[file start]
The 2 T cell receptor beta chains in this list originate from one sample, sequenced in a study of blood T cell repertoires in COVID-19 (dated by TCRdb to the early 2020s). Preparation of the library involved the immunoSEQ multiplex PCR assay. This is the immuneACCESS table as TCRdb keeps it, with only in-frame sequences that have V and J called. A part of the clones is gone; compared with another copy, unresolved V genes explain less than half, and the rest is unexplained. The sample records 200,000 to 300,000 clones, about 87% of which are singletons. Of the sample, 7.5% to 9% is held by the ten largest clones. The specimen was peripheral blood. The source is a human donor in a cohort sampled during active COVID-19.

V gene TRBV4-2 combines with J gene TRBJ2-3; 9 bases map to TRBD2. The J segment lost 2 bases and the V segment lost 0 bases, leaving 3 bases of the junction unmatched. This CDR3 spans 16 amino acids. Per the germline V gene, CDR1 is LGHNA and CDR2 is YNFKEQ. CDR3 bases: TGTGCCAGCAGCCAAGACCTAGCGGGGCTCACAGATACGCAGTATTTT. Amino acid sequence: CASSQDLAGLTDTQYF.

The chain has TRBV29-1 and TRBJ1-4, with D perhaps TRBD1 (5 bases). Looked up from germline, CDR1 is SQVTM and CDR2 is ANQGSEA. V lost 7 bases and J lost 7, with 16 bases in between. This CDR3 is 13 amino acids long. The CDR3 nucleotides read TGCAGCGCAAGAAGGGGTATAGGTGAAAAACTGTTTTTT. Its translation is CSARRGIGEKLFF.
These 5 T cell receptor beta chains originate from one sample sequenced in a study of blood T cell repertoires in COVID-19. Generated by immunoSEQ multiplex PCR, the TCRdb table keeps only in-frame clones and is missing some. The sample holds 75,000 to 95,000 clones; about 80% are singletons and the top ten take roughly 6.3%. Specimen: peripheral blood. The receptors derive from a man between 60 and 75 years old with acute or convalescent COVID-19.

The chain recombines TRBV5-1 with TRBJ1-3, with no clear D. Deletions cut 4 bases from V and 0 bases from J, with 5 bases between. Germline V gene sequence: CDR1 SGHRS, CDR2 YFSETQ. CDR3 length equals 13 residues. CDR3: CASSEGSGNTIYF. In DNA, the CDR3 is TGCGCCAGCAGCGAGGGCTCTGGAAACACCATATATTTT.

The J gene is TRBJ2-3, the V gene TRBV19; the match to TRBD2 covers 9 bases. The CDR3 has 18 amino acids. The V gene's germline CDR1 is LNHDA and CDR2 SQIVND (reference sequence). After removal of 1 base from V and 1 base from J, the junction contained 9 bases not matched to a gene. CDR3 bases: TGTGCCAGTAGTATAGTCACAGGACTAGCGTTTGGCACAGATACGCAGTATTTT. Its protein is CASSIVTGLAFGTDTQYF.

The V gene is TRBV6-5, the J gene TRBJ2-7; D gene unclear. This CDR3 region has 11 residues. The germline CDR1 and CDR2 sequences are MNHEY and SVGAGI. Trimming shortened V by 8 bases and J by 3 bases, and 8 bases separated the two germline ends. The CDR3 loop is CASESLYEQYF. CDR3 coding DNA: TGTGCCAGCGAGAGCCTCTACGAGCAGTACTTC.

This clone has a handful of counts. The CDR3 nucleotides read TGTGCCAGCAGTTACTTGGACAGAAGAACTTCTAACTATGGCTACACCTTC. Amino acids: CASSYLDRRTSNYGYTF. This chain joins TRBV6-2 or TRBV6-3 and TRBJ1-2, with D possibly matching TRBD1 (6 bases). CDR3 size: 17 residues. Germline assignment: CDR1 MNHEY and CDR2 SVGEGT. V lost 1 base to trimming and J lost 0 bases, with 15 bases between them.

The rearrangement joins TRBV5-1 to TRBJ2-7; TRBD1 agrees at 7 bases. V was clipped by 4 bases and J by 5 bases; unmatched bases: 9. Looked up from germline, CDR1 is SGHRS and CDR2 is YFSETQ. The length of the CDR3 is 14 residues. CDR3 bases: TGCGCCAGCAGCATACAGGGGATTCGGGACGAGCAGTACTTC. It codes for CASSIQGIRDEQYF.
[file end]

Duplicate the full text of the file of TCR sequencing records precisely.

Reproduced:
The 2 T cell receptor beta chains in this list originate from one sample, sequenced in a study of blood T cell repertoires in COVID-19 (dated by TCRdb to the early 2020s). Preparation of the library involved the immunoSEQ multiplex PCR assay. This is the immuneACCESS table as TCRdb keeps it, with only in-frame sequences that have V and J called. A part of the clones is gone; compared with another copy, unresolved V genes explain less than half, and the rest is unexplained. The sample records 200,000 to 300,000 clones, about 87% of which are singletons. Of the sample, 7.5% to 9% is held by the ten largest clones. The specimen was peripheral blood. The source is a human donor in a cohort sampled during active COVID-19.

V gene TRBV4-2 combines with J gene TRBJ2-3; 9 bases map to TRBD2. The J segment lost 2 bases and the V segment lost 0 bases, leaving 3 bases of the junction unmatched. This CDR3 spans 16 amino acids. Per the germline V gene, CDR1 is LGHNA and CDR2 is YNFKEQ. CDR3 bases: TGTGCCAGCAGCCAAGACCTAGCGGGGCTCACAGATACGCAGTATTTT. Amino acid sequence: CASSQDLAGLTDTQYF.

The chain has TRBV29-1 and TRBJ1-4, with D perhaps TRBD1 (5 bases). Looked up from germline, CDR1 is SQVTM and CDR2 is ANQGSEA. V lost 7 bases and J lost 7, with 16 bases in between. This CDR3 is 13 amino acids long. The CDR3 nucleotides read TGCAGCGCAAGAAGGGGTATAGGTGAAAAACTGTTTTTT. Its translation is CSARRGIGEKLFF.
These 5 T cell receptor beta chains originate from one sample sequenced in a study of blood T cell repertoires in COVID-19. Generated by immunoSEQ multiplex PCR, the TCRdb table keeps only in-frame clones and is missing some. The sample holds 75,000 to 95,000 clones; about 80% are singletons and the top ten take roughly 6.3%. Specimen: peripheral blood. The receptors derive from a man between 60 and 75 years old with acute or convalescent COVID-19.

The chain recombines TRBV5-1 with TRBJ1-3, with no clear D. Deletions cut 4 bases from V and 0 bases from J, with 5 bases between. Germline V gene sequence: CDR1 SGHRS, CDR2 YFSETQ. CDR3 length equals 13 residues. CDR3: CASSEGSGNTIYF. In DNA, the CDR3 is TGCGCCAGCAGCGAGGGCTCTGGAAACACCATATATTTT.

The J gene is TRBJ2-3, the V gene TRBV19; the match to TRBD2 covers 9 bases. The CDR3 has 18 amino acids. The V gene's germline CDR1 is LNHDA and CDR2 SQIVND (reference sequence). After removal of 1 base from V and 1 base from J, the junction contained 9 bases not matched to a gene. CDR3 bases: TGTGCCAGTAGTATAGTCACAGGACTAGCGTTTGGCACAGATACGCAGTATTTT. Its protein is CASSIVTGLAFGTDTQYF.

The V gene is TRBV6-5, the J gene TRBJ2-7; D gene unclear. This CDR3 region has 11 residues. The germline CDR1 and CDR2 sequences are MNHEY and SVGAGI. Trimming shortened V by 8 bases and J by 3 bases, and 8 bases separated the two germline ends. The CDR3 loop is CASESLYEQYF. CDR3 coding DNA: TGTGCCAGCGAGAGCCTCTACGAGCAGTACTTC.

This clone has a handful of counts. The CDR3 nucleotides read TGTGCCAGCAGTTACTTGGACAGAAGAACTTCTAACTATGGCTACACCTTC. Amino acids: CASSYLDRRTSNYGYTF. This chain joins TRBV6-2 or TRBV6-3 and TRBJ1-2, with D possibly matching TRBD1 (6 bases). CDR3 size: 17 residues. Germline assignment: CDR1 MNHEY and CDR2 SVGEGT. V lost 1 base to trimming and J lost 0 bases, with 15 bases between them.

The rearrangement joins TRBV5-1 to TRBJ2-7; TRBD1 agrees at 7 bases. V was clipped by 4 bases and J by 5 bases; unmatched bases: 9. Looked up from germline, CDR1 is SGHRS and CDR2 is YFSETQ. The length of the CDR3 is 14 residues. CDR3 bases: TGCGCCAGCAGCATACAGGGGATTCGGGACGAGCAGTACTTC. It codes for CASSIQGIRDEQYF.